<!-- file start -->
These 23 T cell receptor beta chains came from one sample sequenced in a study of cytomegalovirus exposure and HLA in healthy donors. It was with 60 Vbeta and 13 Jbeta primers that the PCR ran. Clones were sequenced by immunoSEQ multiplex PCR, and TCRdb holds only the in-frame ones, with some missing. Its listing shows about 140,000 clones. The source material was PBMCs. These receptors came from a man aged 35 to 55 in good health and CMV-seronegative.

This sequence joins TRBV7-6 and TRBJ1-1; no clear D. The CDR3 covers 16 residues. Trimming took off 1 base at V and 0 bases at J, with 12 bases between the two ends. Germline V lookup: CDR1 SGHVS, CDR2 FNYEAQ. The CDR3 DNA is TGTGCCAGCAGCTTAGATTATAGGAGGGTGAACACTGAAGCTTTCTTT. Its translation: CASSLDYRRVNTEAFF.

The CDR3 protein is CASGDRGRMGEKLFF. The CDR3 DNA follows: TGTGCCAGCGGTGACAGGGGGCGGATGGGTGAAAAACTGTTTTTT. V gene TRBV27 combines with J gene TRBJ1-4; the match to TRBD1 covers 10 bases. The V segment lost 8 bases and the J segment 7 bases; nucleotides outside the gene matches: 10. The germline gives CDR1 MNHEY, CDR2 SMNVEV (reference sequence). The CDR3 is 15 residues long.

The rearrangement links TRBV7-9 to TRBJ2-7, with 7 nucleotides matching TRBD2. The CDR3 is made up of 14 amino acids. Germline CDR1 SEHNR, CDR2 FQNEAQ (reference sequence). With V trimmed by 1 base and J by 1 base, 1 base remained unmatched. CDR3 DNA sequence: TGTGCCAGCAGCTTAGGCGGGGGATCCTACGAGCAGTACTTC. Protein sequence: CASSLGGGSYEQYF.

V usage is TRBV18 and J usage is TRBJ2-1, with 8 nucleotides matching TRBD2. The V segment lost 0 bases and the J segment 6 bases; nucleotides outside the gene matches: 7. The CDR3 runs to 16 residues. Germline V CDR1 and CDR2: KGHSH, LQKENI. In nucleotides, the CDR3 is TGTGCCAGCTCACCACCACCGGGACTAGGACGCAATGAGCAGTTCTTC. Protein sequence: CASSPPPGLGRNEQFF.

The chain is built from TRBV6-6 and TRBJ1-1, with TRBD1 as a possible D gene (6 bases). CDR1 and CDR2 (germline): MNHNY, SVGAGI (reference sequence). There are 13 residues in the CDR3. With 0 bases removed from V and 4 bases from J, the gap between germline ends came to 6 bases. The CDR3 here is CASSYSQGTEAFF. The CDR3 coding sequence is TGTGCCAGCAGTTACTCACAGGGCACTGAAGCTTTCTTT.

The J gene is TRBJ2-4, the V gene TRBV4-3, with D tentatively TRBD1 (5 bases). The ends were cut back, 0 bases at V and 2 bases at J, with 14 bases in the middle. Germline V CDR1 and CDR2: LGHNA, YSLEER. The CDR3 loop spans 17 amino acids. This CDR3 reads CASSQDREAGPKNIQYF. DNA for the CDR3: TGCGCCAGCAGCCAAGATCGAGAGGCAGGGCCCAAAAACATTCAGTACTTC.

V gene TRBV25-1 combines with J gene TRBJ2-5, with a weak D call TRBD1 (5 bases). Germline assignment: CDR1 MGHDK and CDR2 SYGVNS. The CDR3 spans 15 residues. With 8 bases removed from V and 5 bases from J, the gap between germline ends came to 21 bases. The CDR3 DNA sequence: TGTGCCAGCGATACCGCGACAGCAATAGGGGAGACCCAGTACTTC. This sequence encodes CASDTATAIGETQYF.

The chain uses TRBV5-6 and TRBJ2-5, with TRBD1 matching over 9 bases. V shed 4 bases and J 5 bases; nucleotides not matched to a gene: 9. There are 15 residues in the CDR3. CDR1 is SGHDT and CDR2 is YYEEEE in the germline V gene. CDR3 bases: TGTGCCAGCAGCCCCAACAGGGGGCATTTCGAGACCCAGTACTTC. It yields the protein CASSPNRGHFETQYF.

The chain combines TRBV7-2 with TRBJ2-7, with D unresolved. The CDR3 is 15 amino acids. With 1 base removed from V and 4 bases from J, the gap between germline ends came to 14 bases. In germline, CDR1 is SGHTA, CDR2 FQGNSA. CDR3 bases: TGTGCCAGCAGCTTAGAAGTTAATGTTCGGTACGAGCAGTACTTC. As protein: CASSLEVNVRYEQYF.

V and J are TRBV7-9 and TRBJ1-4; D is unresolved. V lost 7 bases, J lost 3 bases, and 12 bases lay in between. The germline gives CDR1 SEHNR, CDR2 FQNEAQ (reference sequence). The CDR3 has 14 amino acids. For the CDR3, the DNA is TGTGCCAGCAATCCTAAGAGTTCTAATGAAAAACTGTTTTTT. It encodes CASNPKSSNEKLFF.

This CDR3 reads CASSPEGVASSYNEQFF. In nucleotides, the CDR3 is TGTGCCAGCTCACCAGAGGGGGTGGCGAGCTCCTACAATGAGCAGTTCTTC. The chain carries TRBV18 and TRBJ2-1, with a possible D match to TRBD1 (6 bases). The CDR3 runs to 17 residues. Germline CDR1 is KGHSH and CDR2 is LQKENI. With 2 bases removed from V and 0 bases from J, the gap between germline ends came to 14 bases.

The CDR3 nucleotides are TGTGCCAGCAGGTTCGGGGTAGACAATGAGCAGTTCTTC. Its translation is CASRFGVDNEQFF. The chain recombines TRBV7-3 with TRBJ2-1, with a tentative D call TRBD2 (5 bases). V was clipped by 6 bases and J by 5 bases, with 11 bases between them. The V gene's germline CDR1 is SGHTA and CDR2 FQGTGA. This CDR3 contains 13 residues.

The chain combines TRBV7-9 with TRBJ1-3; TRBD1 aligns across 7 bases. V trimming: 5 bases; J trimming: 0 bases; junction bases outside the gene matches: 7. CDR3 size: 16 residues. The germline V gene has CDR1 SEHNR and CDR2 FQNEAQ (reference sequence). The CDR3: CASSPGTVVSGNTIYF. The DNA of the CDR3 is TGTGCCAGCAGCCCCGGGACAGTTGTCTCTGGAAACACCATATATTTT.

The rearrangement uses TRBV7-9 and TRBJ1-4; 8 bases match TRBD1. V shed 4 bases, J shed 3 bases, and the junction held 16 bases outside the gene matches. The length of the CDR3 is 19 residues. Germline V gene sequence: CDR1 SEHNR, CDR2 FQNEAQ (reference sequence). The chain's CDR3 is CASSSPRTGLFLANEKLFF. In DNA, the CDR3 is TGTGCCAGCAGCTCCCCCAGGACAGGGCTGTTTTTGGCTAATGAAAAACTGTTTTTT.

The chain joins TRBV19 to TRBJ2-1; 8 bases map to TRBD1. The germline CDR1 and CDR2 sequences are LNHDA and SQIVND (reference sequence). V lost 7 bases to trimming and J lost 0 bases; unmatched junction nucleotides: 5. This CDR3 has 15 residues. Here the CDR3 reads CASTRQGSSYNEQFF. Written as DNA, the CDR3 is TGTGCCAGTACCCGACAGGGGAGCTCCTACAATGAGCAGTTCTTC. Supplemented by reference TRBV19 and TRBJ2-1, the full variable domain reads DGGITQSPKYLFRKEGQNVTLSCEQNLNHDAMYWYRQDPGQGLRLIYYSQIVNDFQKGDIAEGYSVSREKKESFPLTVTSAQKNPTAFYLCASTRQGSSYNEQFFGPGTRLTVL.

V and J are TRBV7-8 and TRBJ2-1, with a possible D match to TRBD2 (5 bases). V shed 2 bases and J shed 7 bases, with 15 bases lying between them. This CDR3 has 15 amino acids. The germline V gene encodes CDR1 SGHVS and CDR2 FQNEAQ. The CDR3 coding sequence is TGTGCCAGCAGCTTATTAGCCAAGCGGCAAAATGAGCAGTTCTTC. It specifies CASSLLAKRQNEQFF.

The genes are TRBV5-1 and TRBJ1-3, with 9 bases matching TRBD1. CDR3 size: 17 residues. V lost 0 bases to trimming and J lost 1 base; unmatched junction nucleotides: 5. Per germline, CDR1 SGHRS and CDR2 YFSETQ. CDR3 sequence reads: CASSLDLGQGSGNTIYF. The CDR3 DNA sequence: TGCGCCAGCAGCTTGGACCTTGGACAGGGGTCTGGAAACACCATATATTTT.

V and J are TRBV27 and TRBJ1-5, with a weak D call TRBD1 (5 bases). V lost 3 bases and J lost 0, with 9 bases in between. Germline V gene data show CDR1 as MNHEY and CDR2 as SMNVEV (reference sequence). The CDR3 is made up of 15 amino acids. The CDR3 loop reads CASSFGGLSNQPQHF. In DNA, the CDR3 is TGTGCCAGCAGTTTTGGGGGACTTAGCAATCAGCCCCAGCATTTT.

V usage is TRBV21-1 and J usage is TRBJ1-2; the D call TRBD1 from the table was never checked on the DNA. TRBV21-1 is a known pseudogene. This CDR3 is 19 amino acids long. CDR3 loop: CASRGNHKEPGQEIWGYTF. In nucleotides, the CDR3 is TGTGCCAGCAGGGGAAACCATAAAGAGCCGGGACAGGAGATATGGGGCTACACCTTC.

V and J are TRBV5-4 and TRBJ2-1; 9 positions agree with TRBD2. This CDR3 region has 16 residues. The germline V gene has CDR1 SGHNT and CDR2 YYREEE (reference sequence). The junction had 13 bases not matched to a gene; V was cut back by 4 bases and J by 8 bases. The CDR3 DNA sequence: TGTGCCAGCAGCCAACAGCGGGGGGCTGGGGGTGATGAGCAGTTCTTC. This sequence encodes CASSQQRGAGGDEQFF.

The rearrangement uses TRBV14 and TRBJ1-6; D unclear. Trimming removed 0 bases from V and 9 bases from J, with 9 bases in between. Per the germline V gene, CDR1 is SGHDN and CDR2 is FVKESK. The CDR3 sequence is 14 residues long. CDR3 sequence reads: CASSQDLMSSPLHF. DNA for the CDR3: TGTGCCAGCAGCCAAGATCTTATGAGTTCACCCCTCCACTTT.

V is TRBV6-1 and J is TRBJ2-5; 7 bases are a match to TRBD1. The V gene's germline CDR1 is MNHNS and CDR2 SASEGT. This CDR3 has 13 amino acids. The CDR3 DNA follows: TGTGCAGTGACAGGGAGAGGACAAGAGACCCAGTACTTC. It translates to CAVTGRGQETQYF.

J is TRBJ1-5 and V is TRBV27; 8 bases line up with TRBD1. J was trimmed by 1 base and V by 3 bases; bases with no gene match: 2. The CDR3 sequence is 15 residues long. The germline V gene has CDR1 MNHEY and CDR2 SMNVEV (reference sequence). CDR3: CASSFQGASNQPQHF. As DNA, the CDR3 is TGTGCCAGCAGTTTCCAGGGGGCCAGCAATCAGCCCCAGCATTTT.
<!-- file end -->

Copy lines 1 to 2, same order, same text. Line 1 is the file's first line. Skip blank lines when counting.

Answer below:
These 23 T cell receptor beta chains came from one sample sequenced in a study of cytomegalovirus exposure and HLA in healthy donors. It was with 60 Vbeta and 13 Jbeta primers that the PCR ran. Clones were sequenced by immunoSEQ multiplex PCR, and TCRdb holds only the in-frame ones, with some missing. Its listing shows about 140,000 clones. The source material was PBMCs. These receptors came from a man aged 35 to 55 in good health and CMV-seronegative.

This sequence joins TRBV7-6 and TRBJ1-1; no clear D. The CDR3 covers 16 residues. Trimming took off 1 base at V and 0 bases at J, with 12 bases between the two ends. Germline V lookup: CDR1 SGHVS, CDR2 FNYEAQ. The CDR3 DNA is TGTGCCAGCAGCTTAGATTATAGGAGGGTGAACACTGAAGCTTTCTTT. Its translation: CASSLDYRRVNTEAFF.